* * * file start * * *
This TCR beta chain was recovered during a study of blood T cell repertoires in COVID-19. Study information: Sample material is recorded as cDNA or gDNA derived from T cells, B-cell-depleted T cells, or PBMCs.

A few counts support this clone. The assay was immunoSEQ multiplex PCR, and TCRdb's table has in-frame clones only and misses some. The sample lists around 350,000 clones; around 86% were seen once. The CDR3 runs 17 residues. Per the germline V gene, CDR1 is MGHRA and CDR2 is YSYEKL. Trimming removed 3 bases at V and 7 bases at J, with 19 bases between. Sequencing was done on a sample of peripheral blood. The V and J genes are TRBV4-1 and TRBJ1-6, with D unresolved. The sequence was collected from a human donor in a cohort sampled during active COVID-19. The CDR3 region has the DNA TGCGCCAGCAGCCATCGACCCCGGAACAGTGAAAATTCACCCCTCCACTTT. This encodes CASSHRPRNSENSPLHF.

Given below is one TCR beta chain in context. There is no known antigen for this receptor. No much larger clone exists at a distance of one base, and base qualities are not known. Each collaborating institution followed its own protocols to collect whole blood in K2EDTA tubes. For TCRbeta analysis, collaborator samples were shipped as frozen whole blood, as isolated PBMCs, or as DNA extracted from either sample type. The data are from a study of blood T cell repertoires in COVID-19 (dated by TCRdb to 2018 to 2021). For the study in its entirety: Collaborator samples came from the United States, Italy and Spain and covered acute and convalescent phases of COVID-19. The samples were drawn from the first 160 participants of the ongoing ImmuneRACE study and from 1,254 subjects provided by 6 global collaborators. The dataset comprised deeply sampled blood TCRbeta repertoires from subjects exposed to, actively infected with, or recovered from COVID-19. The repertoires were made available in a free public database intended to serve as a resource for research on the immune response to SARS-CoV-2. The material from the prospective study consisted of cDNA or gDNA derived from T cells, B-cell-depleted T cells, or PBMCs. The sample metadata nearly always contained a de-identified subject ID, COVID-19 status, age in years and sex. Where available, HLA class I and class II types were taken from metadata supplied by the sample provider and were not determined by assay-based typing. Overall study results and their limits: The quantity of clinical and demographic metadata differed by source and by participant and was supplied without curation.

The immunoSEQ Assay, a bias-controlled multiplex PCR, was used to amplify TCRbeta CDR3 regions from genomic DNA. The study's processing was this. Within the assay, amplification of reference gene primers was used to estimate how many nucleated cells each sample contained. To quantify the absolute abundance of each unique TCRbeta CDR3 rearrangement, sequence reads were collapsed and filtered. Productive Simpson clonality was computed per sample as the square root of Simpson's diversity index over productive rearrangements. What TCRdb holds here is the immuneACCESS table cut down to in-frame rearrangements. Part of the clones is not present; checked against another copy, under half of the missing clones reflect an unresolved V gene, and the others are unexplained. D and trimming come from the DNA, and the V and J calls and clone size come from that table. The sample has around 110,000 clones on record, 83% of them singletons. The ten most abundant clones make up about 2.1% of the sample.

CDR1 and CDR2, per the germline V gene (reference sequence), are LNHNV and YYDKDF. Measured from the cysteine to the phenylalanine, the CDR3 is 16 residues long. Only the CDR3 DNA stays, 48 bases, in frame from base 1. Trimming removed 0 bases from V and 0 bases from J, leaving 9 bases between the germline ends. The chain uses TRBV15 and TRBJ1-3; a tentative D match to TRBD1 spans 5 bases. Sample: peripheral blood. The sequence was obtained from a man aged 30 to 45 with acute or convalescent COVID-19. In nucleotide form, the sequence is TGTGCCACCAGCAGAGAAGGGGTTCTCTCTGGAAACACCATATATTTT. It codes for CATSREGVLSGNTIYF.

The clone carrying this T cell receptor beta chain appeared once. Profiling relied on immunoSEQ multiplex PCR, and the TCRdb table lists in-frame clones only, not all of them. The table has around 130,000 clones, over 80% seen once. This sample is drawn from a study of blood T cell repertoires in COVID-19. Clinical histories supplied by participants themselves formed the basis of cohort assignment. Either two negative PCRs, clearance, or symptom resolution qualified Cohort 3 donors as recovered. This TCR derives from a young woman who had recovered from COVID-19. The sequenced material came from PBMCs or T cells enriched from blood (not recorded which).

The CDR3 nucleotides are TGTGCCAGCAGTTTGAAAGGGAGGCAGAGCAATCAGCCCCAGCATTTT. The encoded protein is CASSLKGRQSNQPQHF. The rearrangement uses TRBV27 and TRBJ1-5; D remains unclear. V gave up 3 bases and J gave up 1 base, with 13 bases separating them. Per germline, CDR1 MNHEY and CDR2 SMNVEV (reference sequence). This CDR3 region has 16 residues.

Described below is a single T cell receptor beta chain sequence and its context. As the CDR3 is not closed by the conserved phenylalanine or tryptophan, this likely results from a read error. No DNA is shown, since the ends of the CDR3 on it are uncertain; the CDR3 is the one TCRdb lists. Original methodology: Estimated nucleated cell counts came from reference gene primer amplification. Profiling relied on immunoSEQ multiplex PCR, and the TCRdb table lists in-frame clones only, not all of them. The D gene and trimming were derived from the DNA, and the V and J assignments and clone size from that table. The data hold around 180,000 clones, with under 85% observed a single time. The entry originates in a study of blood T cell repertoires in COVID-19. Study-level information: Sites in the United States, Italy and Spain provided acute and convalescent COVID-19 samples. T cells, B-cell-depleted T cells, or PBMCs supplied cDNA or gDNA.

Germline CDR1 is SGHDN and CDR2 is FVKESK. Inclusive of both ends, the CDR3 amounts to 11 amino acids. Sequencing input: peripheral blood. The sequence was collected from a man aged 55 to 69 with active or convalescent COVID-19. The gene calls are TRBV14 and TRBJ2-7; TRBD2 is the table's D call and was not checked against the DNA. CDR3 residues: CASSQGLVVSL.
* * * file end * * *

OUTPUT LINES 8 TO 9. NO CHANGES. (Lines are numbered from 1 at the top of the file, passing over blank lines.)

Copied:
Described below is a single T cell receptor beta chain sequence and its context. As the CDR3 is not closed by the conserved phenylalanine or tryptophan, this likely results from a read error. No DNA is shown, since the ends of the CDR3 on it are uncertain; the CDR3 is the one TCRdb lists. Original methodology: Estimated nucleated cell counts came from reference gene primer amplification. Profiling relied on immunoSEQ multiplex PCR, and the TCRdb table lists in-frame clones only, not all of them. The D gene and trimming were derived from the DNA, and the V and J assignments and clone size from that table. The data hold around 180,000 clones, with under 85% observed a single time. The entry originates in a study of blood T cell repertoires in COVID-19. Study-level information: Sites in the United States, Italy and Spain provided acute and convalescent COVID-19 samples. T cells, B-cell-depleted T cells, or PBMCs supplied cDNA or gDNA.

Germline CDR1 is SGHDN and CDR2 is FVKESK. Inclusive of both ends, the CDR3 amounts to 11 amino acids. Sequencing input: peripheral blood. The sequence was collected from a man aged 55 to 69 with active or convalescent COVID-19. The gene calls are TRBV14 and TRBJ2-7; TRBD2 is the table's D call and was not checked against the DNA. CDR3 residues: CASSQGLVVSL.